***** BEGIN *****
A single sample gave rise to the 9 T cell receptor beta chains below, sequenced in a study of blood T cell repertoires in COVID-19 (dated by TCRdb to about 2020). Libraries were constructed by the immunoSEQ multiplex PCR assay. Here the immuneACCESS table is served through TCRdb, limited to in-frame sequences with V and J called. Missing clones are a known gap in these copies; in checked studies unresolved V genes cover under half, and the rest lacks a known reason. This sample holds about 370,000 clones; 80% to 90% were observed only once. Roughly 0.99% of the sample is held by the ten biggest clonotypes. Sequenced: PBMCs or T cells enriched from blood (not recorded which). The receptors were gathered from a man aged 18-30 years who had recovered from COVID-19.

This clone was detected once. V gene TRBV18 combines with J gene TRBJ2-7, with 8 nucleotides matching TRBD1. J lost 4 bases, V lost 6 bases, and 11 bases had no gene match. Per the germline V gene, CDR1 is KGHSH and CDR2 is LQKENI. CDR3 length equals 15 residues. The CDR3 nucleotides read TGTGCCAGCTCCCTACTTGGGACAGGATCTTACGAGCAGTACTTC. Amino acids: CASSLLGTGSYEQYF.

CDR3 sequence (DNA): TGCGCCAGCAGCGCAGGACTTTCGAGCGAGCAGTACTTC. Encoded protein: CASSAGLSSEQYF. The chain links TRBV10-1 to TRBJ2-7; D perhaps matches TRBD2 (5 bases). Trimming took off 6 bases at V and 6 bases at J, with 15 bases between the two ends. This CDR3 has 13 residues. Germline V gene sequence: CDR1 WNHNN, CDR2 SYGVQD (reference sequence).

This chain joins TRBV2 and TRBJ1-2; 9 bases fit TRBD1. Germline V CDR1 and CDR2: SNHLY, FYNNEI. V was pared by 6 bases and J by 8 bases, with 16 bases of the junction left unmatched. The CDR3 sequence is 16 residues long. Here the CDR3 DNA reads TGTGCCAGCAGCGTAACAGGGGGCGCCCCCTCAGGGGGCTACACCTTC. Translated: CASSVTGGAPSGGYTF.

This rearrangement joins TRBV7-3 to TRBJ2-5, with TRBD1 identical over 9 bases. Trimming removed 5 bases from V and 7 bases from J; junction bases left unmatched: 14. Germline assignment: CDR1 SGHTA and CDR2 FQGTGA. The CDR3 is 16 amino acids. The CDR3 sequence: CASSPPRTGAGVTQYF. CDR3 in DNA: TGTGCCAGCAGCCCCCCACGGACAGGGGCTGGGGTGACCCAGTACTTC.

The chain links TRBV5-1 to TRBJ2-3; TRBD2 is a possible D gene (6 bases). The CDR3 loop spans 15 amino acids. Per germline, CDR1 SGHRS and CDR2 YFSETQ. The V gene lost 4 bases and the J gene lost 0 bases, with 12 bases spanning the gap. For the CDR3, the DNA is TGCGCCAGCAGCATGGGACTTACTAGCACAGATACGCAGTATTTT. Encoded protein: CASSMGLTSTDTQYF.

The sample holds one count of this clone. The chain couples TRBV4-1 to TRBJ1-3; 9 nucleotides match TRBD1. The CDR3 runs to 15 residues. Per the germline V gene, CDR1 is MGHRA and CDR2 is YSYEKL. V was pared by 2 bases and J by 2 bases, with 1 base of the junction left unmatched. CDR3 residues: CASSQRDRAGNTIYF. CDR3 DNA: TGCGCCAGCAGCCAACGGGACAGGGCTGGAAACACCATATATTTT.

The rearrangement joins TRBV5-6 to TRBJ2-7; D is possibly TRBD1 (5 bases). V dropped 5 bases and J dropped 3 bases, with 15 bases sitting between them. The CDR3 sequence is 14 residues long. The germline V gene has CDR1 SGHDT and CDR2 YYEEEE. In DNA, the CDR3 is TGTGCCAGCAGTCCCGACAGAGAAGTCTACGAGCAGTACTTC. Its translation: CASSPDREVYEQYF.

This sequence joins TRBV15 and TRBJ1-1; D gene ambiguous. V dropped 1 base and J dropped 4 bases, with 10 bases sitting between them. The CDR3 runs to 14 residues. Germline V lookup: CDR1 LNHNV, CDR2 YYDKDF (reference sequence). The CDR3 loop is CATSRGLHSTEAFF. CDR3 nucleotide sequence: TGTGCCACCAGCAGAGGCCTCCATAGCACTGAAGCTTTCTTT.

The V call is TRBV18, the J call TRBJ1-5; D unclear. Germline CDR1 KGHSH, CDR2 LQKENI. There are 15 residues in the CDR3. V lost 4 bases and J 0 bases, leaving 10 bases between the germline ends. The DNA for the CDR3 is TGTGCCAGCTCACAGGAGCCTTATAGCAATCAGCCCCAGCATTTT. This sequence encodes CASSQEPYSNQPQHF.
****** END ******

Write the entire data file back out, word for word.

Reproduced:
A single sample gave rise to the 9 T cell receptor beta chains below, sequenced in a study of blood T cell repertoires in COVID-19 (dated by TCRdb to about 2020). Libraries were constructed by the immunoSEQ multiplex PCR assay. Here the immuneACCESS table is served through TCRdb, limited to in-frame sequences with V and J called. Missing clones are a known gap in these copies; in checked studies unresolved V genes cover under half, and the rest lacks a known reason. This sample holds about 370,000 clones; 80% to 90% were observed only once. Roughly 0.99% of the sample is held by the ten biggest clonotypes. Sequenced: PBMCs or T cells enriched from blood (not recorded which). The receptors were gathered from a man aged 18-30 years who had recovered from COVID-19.

This clone was detected once. V gene TRBV18 combines with J gene TRBJ2-7, with 8 nucleotides matching TRBD1. J lost 4 bases, V lost 6 bases, and 11 bases had no gene match. Per the germline V gene, CDR1 is KGHSH and CDR2 is LQKENI. CDR3 length equals 15 residues. The CDR3 nucleotides read TGTGCCAGCTCCCTACTTGGGACAGGATCTTACGAGCAGTACTTC. Amino acids: CASSLLGTGSYEQYF.

CDR3 sequence (DNA): TGCGCCAGCAGCGCAGGACTTTCGAGCGAGCAGTACTTC. Encoded protein: CASSAGLSSEQYF. The chain links TRBV10-1 to TRBJ2-7; D perhaps matches TRBD2 (5 bases). Trimming took off 6 bases at V and 6 bases at J, with 15 bases between the two ends. This CDR3 has 13 residues. Germline V gene sequence: CDR1 WNHNN, CDR2 SYGVQD (reference sequence).

This chain joins TRBV2 and TRBJ1-2; 9 bases fit TRBD1. Germline V CDR1 and CDR2: SNHLY, FYNNEI. V was pared by 6 bases and J by 8 bases, with 16 bases of the junction left unmatched. The CDR3 sequence is 16 residues long. Here the CDR3 DNA reads TGTGCCAGCAGCGTAACAGGGGGCGCCCCCTCAGGGGGCTACACCTTC. Translated: CASSVTGGAPSGGYTF.

This rearrangement joins TRBV7-3 to TRBJ2-5, with TRBD1 identical over 9 bases. Trimming removed 5 bases from V and 7 bases from J; junction bases left unmatched: 14. Germline assignment: CDR1 SGHTA and CDR2 FQGTGA. The CDR3 is 16 amino acids. The CDR3 sequence: CASSPPRTGAGVTQYF. CDR3 in DNA: TGTGCCAGCAGCCCCCCACGGACAGGGGCTGGGGTGACCCAGTACTTC.

The chain links TRBV5-1 to TRBJ2-3; TRBD2 is a possible D gene (6 bases). The CDR3 loop spans 15 amino acids. Per germline, CDR1 SGHRS and CDR2 YFSETQ. The V gene lost 4 bases and the J gene lost 0 bases, with 12 bases spanning the gap. For the CDR3, the DNA is TGCGCCAGCAGCATGGGACTTACTAGCACAGATACGCAGTATTTT. Encoded protein: CASSMGLTSTDTQYF.

The sample holds one count of this clone. The chain couples TRBV4-1 to TRBJ1-3; 9 nucleotides match TRBD1. The CDR3 runs to 15 residues. Per the germline V gene, CDR1 is MGHRA and CDR2 is YSYEKL. V was pared by 2 bases and J by 2 bases, with 1 base of the junction left unmatched. CDR3 residues: CASSQRDRAGNTIYF. CDR3 DNA: TGCGCCAGCAGCCAACGGGACAGGGCTGGAAACACCATATATTTT.

The rearrangement joins TRBV5-6 to TRBJ2-7; D is possibly TRBD1 (5 bases). V dropped 5 bases and J dropped 3 bases, with 15 bases sitting between them. The CDR3 sequence is 14 residues long. The germline V gene has CDR1 SGHDT and CDR2 YYEEEE. In DNA, the CDR3 is TGTGCCAGCAGTCCCGACAGAGAAGTCTACGAGCAGTACTTC. Its translation: CASSPDREVYEQYF.

This sequence joins TRBV15 and TRBJ1-1; D gene ambiguous. V dropped 1 base and J dropped 4 bases, with 10 bases sitting between them. The CDR3 runs to 14 residues. Germline V lookup: CDR1 LNHNV, CDR2 YYDKDF (reference sequence). The CDR3 loop is CATSRGLHSTEAFF. CDR3 nucleotide sequence: TGTGCCACCAGCAGAGGCCTCCATAGCACTGAAGCTTTCTTT.

The V call is TRBV18, the J call TRBJ1-5; D unclear. Germline CDR1 KGHSH, CDR2 LQKENI. There are 15 residues in the CDR3. V lost 4 bases and J 0 bases, leaving 10 bases between the germline ends. The DNA for the CDR3 is TGTGCCAGCTCACAGGAGCCTTATAGCAATCAGCCCCAGCATTTT. This sequence encodes CASSQEPYSNQPQHF.